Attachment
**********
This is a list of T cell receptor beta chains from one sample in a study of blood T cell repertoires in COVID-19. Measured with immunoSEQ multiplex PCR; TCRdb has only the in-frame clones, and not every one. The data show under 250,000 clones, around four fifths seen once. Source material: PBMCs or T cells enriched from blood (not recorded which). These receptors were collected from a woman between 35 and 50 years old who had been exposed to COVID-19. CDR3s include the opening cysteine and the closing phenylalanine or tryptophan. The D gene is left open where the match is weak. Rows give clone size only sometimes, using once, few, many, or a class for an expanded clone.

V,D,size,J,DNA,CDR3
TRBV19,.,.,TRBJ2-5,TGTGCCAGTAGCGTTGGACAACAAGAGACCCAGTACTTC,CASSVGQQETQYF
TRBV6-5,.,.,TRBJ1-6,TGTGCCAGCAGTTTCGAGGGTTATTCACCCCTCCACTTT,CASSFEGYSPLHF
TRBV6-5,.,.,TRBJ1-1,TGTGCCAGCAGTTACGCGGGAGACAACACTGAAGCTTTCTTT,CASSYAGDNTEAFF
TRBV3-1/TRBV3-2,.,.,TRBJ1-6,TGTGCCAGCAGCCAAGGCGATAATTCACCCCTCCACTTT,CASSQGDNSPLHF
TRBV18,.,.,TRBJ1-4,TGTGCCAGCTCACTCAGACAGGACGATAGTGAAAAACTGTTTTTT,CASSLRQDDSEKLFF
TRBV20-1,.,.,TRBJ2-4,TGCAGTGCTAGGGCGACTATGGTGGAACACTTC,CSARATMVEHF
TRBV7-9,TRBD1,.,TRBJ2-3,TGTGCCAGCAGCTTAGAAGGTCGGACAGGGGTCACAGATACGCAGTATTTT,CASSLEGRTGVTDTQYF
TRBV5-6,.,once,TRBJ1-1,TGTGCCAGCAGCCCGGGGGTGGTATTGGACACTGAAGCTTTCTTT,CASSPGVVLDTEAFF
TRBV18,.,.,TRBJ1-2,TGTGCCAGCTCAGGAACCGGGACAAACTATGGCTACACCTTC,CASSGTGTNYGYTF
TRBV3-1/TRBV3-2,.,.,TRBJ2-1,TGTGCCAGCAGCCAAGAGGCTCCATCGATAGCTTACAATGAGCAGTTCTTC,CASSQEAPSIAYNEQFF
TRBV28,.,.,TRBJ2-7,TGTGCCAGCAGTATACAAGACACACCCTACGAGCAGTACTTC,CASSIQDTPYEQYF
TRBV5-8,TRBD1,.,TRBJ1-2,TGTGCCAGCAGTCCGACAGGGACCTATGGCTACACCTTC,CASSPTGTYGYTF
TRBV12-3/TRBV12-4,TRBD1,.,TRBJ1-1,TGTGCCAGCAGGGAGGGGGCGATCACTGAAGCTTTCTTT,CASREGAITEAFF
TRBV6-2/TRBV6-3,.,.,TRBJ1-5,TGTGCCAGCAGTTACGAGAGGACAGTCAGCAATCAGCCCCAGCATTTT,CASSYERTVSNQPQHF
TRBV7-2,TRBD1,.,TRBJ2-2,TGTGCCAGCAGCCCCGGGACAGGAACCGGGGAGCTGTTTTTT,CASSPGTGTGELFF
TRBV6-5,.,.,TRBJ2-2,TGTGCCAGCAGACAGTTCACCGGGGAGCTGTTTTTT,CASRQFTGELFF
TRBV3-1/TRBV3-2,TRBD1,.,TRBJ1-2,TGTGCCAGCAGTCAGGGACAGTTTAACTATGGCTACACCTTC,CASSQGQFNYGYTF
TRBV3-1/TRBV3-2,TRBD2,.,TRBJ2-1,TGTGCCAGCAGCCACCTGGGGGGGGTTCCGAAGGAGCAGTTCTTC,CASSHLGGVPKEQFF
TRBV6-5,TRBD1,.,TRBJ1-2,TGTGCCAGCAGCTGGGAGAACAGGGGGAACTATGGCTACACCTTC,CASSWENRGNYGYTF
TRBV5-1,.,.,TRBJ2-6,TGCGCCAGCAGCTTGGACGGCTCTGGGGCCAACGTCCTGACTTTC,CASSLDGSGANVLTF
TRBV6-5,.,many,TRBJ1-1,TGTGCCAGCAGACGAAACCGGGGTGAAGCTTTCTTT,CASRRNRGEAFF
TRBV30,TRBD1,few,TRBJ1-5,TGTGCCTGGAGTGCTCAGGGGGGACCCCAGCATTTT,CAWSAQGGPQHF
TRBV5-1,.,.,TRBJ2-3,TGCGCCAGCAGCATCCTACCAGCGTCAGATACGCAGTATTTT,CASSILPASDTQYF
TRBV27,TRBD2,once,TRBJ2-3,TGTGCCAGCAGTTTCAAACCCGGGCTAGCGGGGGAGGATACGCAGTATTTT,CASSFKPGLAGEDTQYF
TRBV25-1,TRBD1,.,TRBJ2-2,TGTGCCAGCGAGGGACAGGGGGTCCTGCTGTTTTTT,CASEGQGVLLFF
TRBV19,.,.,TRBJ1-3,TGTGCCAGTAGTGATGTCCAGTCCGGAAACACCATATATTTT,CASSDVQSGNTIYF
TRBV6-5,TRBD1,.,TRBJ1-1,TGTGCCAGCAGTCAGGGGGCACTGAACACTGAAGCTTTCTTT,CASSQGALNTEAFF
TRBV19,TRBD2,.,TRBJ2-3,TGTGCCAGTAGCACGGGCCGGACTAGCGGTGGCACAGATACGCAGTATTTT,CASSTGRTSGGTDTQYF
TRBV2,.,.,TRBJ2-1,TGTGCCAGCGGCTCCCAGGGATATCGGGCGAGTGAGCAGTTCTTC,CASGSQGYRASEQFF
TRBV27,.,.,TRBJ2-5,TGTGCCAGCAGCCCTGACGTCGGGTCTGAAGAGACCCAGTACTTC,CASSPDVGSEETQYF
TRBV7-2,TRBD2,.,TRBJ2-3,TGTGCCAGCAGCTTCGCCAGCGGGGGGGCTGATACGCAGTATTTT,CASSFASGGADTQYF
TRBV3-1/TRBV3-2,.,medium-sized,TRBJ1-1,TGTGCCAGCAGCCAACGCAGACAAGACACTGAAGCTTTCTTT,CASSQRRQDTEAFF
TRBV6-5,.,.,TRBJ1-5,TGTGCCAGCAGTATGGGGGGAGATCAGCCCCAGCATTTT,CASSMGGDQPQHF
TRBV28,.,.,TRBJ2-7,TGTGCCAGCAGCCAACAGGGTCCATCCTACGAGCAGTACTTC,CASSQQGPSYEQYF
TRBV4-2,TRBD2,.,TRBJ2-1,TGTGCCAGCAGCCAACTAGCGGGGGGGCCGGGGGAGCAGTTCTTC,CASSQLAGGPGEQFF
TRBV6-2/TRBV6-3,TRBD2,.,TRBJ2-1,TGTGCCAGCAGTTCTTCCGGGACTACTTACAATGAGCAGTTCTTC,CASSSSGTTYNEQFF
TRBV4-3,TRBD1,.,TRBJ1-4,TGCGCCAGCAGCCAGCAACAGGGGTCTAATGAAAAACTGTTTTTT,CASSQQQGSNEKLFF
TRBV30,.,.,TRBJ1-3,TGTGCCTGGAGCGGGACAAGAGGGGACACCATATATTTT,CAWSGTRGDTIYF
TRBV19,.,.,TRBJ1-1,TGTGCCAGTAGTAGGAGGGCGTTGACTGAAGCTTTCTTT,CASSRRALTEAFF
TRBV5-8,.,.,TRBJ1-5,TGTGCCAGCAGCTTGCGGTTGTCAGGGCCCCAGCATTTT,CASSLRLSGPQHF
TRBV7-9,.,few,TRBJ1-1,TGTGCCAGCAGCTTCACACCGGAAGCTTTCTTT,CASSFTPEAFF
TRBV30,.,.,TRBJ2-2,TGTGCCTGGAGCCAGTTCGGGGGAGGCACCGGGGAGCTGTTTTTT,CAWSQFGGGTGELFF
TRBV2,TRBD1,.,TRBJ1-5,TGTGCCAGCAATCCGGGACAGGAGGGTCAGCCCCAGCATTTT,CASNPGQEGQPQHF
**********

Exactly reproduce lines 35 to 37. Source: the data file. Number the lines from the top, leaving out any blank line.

TRBV6-5,.,.,TRBJ1-5,TGTGCCAGCAGTATGGGGGGAGATCAGCCCCAGCATTTT,CASSMGGDQPQHF
TRBV28,.,.,TRBJ2-7,TGTGCCAGCAGCCAACAGGGTCCATCCTACGAGCAGTACTTC,CASSQQGPSYEQYF
TRBV4-2,TRBD2,.,TRBJ2-1,TGTGCCAGCAGCCAACTAGCGGGGGGGCCGGGGGAGCAGTTCTTC,CASSQLAGGPGEQFF